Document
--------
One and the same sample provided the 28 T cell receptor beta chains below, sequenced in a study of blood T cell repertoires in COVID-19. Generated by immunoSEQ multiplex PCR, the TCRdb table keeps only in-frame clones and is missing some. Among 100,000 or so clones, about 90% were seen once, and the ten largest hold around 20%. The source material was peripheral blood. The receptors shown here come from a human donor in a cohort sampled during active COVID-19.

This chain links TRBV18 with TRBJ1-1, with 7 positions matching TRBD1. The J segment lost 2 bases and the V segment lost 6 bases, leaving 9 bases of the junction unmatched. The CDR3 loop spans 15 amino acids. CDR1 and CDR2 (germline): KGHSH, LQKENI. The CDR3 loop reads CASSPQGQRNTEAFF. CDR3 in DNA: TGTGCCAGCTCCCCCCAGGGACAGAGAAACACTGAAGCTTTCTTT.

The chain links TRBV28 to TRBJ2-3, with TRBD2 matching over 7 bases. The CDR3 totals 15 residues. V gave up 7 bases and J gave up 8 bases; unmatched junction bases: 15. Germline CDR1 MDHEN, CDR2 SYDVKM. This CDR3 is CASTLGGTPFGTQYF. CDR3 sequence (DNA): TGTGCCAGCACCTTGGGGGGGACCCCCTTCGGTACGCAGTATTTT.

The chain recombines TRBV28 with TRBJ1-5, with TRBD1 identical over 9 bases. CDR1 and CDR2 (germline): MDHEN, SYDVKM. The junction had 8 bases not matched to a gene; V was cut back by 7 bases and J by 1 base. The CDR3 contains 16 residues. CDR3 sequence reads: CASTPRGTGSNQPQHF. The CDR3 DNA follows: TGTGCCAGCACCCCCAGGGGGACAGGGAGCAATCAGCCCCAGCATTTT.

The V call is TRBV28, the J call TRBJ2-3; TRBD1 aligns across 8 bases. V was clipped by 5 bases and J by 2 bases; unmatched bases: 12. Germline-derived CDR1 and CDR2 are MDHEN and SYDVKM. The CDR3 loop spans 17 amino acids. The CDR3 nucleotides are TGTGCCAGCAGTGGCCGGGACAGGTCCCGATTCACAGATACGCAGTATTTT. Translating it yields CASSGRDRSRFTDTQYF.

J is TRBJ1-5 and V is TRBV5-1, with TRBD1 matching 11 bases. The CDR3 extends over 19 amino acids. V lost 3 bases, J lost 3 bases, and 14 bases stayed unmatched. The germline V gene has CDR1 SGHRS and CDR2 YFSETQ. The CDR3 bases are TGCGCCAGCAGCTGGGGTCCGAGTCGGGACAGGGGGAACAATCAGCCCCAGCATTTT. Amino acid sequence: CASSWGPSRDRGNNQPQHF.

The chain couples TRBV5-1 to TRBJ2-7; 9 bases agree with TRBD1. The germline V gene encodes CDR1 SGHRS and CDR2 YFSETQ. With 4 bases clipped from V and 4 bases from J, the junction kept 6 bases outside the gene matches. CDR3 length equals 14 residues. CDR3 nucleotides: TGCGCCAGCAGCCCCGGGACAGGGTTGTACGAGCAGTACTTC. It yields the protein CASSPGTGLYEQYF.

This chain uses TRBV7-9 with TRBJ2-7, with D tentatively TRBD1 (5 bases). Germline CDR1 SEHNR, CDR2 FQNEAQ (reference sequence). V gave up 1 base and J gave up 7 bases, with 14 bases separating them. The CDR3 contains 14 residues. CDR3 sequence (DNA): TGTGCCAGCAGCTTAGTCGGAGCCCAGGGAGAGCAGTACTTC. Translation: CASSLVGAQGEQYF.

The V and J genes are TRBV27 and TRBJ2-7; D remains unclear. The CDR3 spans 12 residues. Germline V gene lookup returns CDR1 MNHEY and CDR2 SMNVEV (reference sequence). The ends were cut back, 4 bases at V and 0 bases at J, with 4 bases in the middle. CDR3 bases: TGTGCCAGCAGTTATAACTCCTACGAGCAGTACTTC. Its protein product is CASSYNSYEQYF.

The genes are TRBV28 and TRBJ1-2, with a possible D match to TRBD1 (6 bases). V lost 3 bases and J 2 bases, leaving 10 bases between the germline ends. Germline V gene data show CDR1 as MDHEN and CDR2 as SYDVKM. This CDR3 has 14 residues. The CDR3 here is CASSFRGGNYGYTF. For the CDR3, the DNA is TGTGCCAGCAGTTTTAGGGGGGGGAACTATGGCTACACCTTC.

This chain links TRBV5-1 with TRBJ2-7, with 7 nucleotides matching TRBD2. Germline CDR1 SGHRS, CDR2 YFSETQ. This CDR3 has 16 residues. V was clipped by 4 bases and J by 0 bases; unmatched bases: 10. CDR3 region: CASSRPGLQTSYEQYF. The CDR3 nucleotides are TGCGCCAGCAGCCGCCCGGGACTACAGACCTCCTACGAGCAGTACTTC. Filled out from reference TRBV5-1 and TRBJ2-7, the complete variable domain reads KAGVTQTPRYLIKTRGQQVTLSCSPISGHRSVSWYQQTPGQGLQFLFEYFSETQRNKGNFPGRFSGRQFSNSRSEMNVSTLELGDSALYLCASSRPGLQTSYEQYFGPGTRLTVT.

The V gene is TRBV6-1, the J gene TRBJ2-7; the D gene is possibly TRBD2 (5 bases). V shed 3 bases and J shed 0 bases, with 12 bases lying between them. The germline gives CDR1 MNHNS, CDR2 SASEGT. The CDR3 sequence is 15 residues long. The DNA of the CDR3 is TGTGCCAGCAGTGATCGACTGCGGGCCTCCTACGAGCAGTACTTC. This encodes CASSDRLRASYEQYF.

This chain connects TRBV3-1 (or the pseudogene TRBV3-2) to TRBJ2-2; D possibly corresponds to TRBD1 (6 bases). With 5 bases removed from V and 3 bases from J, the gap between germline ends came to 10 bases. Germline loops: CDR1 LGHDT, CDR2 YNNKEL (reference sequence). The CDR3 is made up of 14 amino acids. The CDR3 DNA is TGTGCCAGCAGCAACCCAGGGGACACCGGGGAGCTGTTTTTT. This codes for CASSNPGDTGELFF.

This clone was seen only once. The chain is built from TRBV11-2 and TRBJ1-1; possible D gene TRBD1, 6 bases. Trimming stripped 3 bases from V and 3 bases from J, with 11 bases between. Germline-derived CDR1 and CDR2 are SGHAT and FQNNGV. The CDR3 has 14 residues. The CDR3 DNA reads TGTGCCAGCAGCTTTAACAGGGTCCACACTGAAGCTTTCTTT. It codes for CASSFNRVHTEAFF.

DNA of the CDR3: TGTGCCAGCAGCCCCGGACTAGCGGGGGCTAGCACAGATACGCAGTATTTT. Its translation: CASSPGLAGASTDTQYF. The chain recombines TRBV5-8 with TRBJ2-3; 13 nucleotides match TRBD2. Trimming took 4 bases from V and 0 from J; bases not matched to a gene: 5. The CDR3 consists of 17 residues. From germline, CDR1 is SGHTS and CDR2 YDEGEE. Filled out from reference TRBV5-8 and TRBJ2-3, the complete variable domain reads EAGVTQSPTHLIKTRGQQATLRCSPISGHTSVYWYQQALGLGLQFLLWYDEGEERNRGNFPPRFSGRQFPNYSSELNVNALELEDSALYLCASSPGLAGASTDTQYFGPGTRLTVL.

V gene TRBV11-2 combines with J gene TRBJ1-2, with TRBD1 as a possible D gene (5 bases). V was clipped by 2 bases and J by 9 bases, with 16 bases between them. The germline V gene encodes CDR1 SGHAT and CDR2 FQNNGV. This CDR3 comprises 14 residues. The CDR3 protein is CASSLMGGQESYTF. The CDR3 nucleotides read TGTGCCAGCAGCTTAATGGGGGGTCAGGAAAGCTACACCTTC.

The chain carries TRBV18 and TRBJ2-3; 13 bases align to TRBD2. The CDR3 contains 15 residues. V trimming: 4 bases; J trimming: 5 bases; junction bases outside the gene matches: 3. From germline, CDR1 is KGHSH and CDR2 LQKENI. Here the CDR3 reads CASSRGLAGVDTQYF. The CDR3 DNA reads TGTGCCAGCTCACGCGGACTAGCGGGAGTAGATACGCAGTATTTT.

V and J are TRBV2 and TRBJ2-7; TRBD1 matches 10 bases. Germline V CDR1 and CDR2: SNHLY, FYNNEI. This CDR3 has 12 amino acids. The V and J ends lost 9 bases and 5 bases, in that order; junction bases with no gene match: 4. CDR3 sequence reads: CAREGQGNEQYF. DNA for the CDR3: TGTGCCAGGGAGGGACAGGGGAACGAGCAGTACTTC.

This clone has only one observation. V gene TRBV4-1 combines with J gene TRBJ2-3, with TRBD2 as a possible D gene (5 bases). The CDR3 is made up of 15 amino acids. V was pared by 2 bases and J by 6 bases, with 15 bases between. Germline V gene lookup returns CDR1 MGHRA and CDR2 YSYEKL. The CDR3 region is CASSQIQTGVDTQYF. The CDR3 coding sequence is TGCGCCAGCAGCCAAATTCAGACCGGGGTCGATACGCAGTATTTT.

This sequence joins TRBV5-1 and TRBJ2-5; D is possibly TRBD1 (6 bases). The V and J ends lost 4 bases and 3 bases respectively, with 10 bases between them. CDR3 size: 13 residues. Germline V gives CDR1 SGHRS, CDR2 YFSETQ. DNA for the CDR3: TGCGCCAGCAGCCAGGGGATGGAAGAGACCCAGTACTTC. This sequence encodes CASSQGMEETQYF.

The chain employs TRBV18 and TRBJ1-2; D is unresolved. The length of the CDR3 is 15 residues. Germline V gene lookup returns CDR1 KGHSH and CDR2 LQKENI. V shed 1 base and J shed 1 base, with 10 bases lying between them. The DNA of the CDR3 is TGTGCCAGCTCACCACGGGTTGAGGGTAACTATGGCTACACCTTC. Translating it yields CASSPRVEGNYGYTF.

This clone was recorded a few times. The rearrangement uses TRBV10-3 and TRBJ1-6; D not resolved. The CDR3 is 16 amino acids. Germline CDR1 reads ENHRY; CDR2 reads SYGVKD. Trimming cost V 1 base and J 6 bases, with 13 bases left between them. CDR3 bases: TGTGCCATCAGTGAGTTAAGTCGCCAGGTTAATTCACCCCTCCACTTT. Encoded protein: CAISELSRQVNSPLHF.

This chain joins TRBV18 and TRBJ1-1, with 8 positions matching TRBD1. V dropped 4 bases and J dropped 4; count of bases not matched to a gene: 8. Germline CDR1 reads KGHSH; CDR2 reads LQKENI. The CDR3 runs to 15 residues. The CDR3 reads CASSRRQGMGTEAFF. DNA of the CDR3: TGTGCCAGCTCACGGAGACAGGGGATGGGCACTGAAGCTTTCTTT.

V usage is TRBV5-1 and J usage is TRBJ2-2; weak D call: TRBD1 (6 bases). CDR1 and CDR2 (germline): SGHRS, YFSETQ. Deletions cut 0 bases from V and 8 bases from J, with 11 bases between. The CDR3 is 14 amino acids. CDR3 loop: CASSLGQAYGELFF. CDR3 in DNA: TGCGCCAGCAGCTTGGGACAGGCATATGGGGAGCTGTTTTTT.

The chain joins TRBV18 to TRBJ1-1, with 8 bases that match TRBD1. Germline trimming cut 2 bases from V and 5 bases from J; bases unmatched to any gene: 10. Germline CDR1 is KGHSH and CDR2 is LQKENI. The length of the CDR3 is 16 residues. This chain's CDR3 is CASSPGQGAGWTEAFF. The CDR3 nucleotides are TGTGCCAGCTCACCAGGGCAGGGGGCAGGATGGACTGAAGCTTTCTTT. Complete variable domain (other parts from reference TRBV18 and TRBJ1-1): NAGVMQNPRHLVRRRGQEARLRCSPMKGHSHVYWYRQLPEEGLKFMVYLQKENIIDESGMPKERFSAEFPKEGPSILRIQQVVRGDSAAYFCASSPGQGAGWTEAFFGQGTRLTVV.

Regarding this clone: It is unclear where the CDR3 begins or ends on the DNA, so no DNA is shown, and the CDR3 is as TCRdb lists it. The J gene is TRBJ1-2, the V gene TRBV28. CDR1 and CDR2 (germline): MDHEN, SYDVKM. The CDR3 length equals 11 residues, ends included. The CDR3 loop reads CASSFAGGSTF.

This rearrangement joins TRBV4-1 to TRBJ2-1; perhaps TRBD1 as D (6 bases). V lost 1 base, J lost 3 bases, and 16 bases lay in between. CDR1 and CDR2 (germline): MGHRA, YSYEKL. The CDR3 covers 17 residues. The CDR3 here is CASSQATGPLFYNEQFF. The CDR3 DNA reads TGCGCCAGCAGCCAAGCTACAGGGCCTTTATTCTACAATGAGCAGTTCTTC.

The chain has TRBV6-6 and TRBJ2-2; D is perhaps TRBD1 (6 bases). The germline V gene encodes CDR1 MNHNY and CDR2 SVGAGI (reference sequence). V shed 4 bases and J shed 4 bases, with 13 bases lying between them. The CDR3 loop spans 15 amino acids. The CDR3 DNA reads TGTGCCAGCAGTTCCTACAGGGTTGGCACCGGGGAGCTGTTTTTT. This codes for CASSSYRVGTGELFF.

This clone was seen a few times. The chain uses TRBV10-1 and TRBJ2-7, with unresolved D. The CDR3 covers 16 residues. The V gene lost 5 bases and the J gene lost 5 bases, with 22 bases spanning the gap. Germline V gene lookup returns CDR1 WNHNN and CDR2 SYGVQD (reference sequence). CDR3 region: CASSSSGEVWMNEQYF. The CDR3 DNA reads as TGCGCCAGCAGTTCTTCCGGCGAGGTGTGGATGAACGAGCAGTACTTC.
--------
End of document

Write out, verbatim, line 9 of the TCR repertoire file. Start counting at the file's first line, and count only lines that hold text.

The V and J genes are TRBV27 and TRBJ2-7; D remains unclear. The CDR3 spans 12 residues. Germline V gene lookup returns CDR1 MNHEY and CDR2 SMNVEV (reference sequence). The ends were cut back, 4 bases at V and 0 bases at J, with 4 bases in the middle. CDR3 bases: TGTGCCAGCAGTTATAACTCCTACGAGCAGTACTTC. Its protein product is CASSYNSYEQYF.